Apple Computer has denied statements made by music-giant EMI Group that Apple is nearly finished working on copy-protected CD support for the company’s popular iPod music player. EMI made the claims in a statement outlining its position on copy protection.
“Apple is nearly finished with the technical work necessary to enable consumers to transfer music from content protected discs to their iPods,” said the EMI statement. “We’ve been working with Apple and Macrovision, our technology vendor, to make this a reality for nearly one year, and it’s almost ready. This is an important step for EMI and Apple, but even more so for music consumers who will soon be able to legitimately port music from protected discs they own to the iPod.”
Apple has denied any involved with EMI on getting protected content to work on the iPod.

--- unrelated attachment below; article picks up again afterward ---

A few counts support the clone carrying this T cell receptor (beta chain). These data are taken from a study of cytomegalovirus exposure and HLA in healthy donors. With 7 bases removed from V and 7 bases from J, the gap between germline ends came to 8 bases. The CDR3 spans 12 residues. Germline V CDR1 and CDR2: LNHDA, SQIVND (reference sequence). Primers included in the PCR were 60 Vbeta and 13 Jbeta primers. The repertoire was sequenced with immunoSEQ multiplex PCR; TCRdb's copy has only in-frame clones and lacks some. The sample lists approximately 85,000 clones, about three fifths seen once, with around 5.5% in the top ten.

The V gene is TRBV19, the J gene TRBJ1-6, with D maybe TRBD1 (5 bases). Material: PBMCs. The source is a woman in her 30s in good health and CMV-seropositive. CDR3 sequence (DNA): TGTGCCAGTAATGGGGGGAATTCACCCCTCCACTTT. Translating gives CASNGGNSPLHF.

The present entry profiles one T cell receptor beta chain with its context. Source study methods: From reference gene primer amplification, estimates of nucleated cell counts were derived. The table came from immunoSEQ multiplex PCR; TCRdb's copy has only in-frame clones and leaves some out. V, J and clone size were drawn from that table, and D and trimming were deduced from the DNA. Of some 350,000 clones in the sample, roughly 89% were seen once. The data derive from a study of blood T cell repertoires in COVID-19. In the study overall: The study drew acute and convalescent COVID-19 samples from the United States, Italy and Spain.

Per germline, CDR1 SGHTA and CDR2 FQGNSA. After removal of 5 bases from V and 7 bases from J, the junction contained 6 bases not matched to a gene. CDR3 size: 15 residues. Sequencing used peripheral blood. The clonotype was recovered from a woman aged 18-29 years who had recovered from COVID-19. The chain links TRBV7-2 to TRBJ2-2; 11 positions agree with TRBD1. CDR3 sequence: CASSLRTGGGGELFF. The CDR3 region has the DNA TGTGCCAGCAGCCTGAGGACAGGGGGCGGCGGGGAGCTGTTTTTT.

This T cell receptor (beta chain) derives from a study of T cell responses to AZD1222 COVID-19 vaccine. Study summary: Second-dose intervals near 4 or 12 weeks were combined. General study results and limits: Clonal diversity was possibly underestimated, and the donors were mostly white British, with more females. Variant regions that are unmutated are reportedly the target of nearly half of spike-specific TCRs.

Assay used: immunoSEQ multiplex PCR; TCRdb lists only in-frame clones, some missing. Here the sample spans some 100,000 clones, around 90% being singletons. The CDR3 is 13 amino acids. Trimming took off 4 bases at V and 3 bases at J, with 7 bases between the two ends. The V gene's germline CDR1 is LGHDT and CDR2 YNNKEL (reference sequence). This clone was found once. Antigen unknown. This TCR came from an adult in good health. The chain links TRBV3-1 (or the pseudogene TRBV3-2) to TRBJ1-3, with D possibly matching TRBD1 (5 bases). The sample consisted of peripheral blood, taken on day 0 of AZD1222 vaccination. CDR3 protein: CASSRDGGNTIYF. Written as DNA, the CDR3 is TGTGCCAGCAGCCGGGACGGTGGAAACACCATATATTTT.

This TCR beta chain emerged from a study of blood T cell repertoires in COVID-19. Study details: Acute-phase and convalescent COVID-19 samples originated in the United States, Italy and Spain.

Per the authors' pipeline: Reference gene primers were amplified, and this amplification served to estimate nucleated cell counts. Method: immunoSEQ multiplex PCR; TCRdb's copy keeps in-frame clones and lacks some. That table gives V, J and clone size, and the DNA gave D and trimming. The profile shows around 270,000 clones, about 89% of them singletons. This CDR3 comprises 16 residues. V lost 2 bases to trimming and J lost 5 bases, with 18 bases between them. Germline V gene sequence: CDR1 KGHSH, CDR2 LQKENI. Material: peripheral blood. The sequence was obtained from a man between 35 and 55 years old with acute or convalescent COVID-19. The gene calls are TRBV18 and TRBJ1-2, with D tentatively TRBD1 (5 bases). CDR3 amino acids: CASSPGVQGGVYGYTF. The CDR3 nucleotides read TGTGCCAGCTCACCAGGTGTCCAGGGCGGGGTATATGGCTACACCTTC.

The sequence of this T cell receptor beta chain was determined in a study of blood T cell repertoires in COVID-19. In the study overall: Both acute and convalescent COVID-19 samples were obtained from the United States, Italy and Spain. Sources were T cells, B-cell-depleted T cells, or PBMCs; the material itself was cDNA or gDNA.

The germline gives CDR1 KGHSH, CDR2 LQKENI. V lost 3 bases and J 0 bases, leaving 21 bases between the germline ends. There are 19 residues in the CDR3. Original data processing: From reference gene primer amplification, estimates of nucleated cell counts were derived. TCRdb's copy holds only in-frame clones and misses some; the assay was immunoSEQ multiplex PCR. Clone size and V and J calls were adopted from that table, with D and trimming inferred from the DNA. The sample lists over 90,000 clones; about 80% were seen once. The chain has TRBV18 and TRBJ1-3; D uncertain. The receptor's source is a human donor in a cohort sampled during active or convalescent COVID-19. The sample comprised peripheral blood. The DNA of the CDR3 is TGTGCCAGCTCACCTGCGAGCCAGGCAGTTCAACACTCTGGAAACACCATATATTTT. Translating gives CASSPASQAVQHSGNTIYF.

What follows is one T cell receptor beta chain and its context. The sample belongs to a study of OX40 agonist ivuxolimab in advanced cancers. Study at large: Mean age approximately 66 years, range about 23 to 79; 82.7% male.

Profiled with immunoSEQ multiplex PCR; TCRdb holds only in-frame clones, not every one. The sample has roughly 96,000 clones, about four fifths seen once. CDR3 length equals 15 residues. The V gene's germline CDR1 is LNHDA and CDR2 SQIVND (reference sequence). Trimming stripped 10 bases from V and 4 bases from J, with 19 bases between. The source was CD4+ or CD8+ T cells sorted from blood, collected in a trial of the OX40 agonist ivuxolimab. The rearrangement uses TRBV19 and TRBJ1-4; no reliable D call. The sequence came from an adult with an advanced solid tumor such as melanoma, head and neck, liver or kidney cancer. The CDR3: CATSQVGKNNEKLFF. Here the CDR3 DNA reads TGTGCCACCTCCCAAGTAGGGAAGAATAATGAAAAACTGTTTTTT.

“The information EMI provided regarding iTunes and iPod compatibility with Macrovision’s technology is not true and we have no idea why EMI made this statement,” Apple said in a statement provided to MacCentral.
EMI declined to give more specifics on the supposed Apple-EMI-Macrovision plans.
“We have read Apple’s statement and we have no comment,” an EMI representative, told MacCentral.
Copy-protected CDs have been a contentious issue between consumers and music labels since they were first introduced. While consumers feel they have a right to purchase a CD and use the music as they see fit, music labels see a need to protect musicians and the company’s bottom line.
The latest copy-protection fiasco came last week when
Sony BMG pulled their copy-protected CDs
from store shelves because it installed software invisible to the user, but could be exploited by hackers.